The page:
Of Monsters and Men
Earlier this summer I wrote about “The Yard” by Alex Grecian, featuring detective Walter Day and the creepier side of Victorian London. Grecian’s writing syle is so visual, and his characters and stories are so memorable that I couldn’t pace myself – I read the entire series back to back in a matter of weeks. That was dumb. It was fun while it lasted, but there I was, fresh out of a good crime novel. As all bookworms know, when you’ve been a fan of a genre for decades, the hunt for an attention-grabbing new author gets tougher all the time.
Then I stumbled on the crime novel “Killing Hope” by Keith Houghton. I hadn’t heard of this author before, but since the book was free on my Amazon Prime account, I decided to download it and skim the first few pages. If it wasn’t interesting, I’d just delete it.
I admit to being skeptical at the start because many of the books offered by Amazon Prime are a bit amateur, but I was hooked from the first page. Keith Houghton is no amateur. He immediately establishes himself as a strong writer with an excellent command of language and the ability to capture his readers with vivid descriptions and spellbinding scenes.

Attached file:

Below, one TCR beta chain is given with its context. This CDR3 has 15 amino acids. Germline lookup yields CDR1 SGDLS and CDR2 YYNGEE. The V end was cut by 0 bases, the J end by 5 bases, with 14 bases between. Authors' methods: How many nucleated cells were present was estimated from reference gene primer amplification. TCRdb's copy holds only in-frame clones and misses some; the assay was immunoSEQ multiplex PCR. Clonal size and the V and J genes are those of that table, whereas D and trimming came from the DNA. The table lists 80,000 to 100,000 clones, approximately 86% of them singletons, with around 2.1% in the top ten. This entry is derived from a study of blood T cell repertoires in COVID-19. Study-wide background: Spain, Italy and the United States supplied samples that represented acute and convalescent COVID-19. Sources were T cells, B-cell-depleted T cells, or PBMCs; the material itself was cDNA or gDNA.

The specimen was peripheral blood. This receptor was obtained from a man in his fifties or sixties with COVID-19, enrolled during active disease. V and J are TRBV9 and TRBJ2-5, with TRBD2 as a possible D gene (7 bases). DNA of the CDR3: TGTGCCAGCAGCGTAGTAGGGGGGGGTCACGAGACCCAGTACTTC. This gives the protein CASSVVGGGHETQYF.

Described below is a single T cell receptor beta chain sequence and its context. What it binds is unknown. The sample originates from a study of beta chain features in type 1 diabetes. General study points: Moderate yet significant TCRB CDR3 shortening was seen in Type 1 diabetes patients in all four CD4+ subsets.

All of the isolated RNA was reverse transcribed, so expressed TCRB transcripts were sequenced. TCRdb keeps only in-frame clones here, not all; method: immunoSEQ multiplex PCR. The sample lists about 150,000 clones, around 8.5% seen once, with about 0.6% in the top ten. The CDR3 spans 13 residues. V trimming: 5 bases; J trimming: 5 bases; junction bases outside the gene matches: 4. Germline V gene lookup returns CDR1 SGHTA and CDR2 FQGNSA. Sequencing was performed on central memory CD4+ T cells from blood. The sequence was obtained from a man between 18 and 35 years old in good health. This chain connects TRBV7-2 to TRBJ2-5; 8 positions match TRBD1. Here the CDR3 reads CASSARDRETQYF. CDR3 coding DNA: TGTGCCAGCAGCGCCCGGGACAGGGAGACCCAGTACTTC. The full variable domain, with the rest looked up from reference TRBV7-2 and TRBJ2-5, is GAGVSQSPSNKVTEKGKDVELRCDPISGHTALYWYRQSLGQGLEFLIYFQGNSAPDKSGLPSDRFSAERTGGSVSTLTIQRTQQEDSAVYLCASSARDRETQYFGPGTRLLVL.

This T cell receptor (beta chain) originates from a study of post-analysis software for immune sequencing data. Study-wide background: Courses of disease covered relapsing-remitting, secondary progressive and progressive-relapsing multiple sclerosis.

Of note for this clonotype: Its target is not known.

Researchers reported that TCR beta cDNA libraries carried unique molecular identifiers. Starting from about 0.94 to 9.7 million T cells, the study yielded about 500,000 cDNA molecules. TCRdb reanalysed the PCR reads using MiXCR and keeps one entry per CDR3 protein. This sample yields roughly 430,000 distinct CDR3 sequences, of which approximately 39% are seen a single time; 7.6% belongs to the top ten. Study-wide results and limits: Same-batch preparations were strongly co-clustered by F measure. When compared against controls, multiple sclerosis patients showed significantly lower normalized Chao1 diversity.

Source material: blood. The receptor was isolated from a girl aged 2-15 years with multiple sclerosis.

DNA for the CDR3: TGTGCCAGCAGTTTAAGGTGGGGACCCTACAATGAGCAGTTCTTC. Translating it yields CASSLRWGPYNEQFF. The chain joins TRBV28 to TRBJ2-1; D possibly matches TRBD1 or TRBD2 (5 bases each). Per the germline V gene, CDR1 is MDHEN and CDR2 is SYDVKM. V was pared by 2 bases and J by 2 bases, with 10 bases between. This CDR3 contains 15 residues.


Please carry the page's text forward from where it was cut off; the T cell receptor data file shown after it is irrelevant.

“Killing Hope” introduces Gabe Quinn, a veteran police investigator who returns to work in Robbery-Homicide after a sabbatical due to a personal tragedy. Weeks back on the job, he’s haunted by murders he hasn’t solved. He’s suspicious of everyone and sees shadows around every corner. He’s living a tortured existence where he spends his nights staring at a map of photos and details of victims of unsolved crimes plastered on his basement wall. Quinn’s not perfect. His actions aren’t always right on, but his intentions are good. Then there’s this nagging feeling that he’s overlooking something big, both on past crimes and in his personal life.
When a young girl is murdered and placed in a morbid position in the same location where he earlier discovered another child’s murder, Quinn begins to suspect that he’s the object of a very twisted killer’s fascination. He just doesn’t know why. What follows is a scary story that will leave you wanting more. Good thing this is a three-book series. I read “Killing Hope” on my Kindle, but have discovered that there is an audiobook version on Audible.com. It would make a great “listen.”
Categories: Reading List